As scholars committed to making a critical difference with our research that extends beyond publishing in peer reviewed journal articles, we love when journalists solicit our perspectives on topics that we have dedicated our careers to researching. This enthusiasm was in full force when, on two separate occasions, a journalist contacted the first author to inquire about how President Biden’s plan for tuition-free community college, stemming from his 3.5 trillion reconciliation package, might impact student enrollment at Historically Black Colleges and Universities (HBCUs). After a series of conversations with journalists about this topic, the first author contacted the second author to indicate that he was concerned that HBCUs were being conflated with community colleges. This sparked a lengthy conversation about the need to write about why it is problematic to lump HBCUs and community colleges together. When the question is asked about how creating opportunities of access at community colleges might disadvantage HBCUs specifically, this is exactly what is happening, consciously or unconsciously, HBCUs are being grouped with community colleges. Granted, like community colleges, some HBCUs enroll students who are academically underprepared and are mission oriented to meet students where they are academically. Nevertheless, it is important to keep in mind that HBCUs are not a monolith, much like spectrum of diverse institutions inclusive of Predominantly White Institutions (PWIs), with different missions and institutional selectivity. Some HBCUs such as Morehouse College, Howard University, and Spelman College, among others, are highly selective and others have relaxed admission standards.
Moreover, there are range of institutions that have relaxed admission standards. For example, many Minority Serving Institutions (MSIs), such as Hispanic Serving Institutions, Predominantly Black Institutions, and Asian American Native American Pacific Islander Serving Institutions not only function as community colleges, but a number of four-year MSIs have nonselective admission standards. Because the mission of many of these institutions are guided by tenets of social justice and racial uplift, they are intentional about maintaining nonselective admission criteria to promote access to postsecondary education for racially minorized students. Given the diverse landscape of higher education, we are certain that a gamut of PWIs function as open access institutions. However, it is interesting to note that when conversations are held about tuition-free community colleges, discussion abound about how this might affect HBCUs, without considering how this will impact some of the institutional types mentioned, particularly other MSIs since they disproportionately enroll a large share of racially minoritized students.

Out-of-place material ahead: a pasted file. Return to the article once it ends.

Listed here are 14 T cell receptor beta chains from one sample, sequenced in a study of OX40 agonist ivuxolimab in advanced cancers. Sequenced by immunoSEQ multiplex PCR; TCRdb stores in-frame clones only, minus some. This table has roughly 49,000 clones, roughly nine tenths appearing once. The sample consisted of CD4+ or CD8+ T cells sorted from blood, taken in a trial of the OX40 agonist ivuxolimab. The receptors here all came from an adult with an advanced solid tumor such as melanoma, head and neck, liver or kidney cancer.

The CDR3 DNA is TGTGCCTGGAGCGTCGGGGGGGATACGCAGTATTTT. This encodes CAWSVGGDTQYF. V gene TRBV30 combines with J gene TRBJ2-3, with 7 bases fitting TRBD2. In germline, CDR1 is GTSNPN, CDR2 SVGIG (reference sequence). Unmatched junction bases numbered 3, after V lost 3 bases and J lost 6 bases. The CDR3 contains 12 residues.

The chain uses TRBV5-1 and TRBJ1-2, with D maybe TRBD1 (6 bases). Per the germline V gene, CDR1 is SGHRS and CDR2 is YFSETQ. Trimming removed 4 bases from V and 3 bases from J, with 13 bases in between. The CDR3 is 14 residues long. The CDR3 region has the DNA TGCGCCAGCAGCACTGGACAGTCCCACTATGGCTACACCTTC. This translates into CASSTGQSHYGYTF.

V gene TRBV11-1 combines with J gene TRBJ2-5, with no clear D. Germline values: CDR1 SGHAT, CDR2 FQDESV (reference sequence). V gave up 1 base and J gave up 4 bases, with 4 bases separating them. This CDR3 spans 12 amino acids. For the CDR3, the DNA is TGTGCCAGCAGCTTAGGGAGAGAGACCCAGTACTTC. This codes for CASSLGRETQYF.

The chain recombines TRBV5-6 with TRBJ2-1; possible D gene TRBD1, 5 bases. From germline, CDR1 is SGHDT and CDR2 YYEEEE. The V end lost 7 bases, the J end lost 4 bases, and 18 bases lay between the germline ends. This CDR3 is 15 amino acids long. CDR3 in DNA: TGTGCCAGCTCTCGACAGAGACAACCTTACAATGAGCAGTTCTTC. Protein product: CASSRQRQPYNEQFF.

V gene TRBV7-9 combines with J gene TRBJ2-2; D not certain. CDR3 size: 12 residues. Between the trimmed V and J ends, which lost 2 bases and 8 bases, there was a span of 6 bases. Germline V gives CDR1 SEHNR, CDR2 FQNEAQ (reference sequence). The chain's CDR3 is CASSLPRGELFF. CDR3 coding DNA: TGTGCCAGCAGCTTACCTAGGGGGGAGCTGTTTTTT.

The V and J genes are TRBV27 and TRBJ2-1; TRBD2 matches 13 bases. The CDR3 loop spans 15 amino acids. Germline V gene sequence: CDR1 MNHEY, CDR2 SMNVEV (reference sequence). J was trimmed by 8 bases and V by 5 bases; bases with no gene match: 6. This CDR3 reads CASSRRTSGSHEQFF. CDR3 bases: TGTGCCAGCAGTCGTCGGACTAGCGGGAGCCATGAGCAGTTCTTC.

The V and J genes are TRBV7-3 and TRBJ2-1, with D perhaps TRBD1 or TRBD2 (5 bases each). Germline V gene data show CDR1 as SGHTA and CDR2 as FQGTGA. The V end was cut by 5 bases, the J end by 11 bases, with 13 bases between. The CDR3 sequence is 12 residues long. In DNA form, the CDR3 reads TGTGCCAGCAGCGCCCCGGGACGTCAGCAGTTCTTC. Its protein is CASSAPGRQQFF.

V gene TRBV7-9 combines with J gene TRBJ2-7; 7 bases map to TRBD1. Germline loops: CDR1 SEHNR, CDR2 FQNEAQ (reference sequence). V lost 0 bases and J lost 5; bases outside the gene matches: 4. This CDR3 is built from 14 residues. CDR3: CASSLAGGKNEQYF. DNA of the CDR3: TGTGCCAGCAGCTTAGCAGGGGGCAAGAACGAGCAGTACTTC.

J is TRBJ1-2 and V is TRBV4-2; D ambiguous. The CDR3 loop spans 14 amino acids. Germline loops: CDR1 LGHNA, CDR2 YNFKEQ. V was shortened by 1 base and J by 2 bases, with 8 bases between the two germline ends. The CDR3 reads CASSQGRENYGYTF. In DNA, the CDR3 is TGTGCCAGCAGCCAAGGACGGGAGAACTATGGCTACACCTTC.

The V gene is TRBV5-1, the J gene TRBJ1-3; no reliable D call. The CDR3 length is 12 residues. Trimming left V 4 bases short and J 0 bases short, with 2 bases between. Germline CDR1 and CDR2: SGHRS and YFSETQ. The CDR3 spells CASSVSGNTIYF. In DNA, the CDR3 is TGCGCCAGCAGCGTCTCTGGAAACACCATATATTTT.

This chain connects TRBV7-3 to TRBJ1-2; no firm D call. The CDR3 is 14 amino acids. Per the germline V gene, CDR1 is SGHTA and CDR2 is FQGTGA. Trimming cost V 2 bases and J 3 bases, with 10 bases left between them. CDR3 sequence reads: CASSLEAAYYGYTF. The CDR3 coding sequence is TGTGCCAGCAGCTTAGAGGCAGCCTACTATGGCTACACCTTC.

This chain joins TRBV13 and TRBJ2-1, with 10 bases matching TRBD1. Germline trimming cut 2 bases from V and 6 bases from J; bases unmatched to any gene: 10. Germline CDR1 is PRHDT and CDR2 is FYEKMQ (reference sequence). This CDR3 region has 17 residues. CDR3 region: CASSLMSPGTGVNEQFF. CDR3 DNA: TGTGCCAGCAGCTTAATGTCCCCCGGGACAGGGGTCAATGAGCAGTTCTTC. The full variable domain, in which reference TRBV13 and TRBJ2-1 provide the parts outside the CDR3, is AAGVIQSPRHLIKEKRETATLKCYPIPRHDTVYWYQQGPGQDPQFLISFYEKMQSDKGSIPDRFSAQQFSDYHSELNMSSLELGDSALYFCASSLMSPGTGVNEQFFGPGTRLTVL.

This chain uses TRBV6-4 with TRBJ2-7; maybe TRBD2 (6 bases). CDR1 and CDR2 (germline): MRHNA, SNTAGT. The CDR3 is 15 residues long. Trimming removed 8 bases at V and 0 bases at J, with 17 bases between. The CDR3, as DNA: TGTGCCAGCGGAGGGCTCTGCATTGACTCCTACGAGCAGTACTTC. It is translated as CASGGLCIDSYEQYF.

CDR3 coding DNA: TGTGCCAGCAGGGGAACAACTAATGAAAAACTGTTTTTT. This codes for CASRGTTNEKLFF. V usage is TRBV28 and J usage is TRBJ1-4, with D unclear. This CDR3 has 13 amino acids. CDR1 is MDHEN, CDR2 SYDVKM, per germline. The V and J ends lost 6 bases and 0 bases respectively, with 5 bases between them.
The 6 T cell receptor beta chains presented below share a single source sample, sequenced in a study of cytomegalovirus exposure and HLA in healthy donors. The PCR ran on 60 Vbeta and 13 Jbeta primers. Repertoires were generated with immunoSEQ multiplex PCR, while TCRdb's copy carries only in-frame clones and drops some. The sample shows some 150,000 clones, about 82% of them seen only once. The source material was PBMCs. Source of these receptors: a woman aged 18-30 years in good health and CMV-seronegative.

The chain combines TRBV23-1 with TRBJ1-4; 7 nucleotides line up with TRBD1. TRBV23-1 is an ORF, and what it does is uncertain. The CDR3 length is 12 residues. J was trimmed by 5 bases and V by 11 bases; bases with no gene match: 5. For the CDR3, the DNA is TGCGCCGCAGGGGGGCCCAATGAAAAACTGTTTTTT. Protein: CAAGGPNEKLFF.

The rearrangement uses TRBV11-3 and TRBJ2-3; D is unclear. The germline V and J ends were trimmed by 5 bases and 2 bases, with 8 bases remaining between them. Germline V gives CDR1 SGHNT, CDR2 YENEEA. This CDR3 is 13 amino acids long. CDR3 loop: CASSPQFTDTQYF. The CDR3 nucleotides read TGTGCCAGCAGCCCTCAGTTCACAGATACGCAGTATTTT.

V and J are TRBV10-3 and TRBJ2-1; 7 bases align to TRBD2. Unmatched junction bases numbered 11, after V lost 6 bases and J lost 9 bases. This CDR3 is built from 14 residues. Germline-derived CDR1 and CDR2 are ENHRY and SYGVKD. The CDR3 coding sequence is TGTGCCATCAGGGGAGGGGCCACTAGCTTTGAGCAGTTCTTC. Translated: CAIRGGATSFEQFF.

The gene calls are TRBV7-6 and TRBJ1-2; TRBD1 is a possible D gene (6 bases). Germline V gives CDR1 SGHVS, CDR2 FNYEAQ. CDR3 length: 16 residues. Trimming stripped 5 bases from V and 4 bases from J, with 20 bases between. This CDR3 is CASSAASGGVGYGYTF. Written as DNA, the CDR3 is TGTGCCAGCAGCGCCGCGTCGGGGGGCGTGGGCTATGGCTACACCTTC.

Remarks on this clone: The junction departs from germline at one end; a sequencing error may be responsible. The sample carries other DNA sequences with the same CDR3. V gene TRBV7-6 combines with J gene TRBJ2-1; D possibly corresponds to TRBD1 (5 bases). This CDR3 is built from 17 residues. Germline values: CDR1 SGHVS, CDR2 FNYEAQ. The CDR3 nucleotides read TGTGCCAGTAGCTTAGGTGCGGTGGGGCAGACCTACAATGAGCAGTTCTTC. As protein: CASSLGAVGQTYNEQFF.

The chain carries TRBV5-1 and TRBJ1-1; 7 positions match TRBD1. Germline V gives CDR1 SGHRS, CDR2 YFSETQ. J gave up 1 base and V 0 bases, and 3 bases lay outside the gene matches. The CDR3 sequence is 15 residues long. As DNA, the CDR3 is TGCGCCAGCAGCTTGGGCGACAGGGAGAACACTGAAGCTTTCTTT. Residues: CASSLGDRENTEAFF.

Largely, however, colleges in general should be concerned about how a plan for tuition-free community college might hamper student enrollment. For example, some research has noted that student enrollment is down at community colleges due to uncertainty stemming from the COVID-19 pandemic. However, other research has indicated that some students who were attending four-year institutions before the pandemic took classes online at their local community college because it enabled them to save money during the pandemic. This research has revealed that some students have pledged to continue their education at community college online if their four-year institution did not resume in person learning. Given that community colleges are more affordable, more students may be inclined to attend community colleges for their first two years of college before transferring to a four-year institution to save money if community colleges were free. Consequently, a plan for tuition-free community college may pose a threat to the student enrollment for institutions of higher education in general and not one specific institutional type.
Moreover, it is important to note that affordability is just one of many factors that serve as the impetus for students to enroll in certain types of institutions. Others include institutional fit and the ability for one to become integrated into academic and social fabric of the institution. The latter is the reasons Black students elect to attend HBCUs. Research has consistently shown students who attend HBCUs seek an educational experience that is centered within their lived experiences. Consistently HBCUs score well when examining whether Black students feel connected to the school community and how they perform after graduation. Their post-baccalaureate success has been documented by findings in a Gallup-USA Funds Minority College Graduates Report as well as other studies. Without a doubt, HBCUs play a critical role educating Black students and other first-generation students.
Additionally, we must acknowledge there are a small number of HBCUs that are community colleges. However, it is problematic when individuals conflate proposed tuition-free community college programs with HBCUs success. Earlier we highlighted that there are HBCUs with various acceptance rates and missions. This point is frequently lost when discussing HBCUs. Further, we must consider how comparing or conflating HBCUs with community colleges is rooted in anti-Blackness. You see, regardless of the prominent alumni that have graduated from HBCUs, they will always encounter individuals that believe (explicit or implied) that they provide an inferior education. How we counter these misconceptions should be considered when discussing proposed policy changes.
Dr. Robert T. Palmer is professor and chair of the Department of Educational Leadership and Policy Studies in the School of Education at Howard University.
Dr. Larry J. Walker is an assistant professor and EdD program Liaison in the Department of Educational Leadership and Higher Education at the University of Central Florida.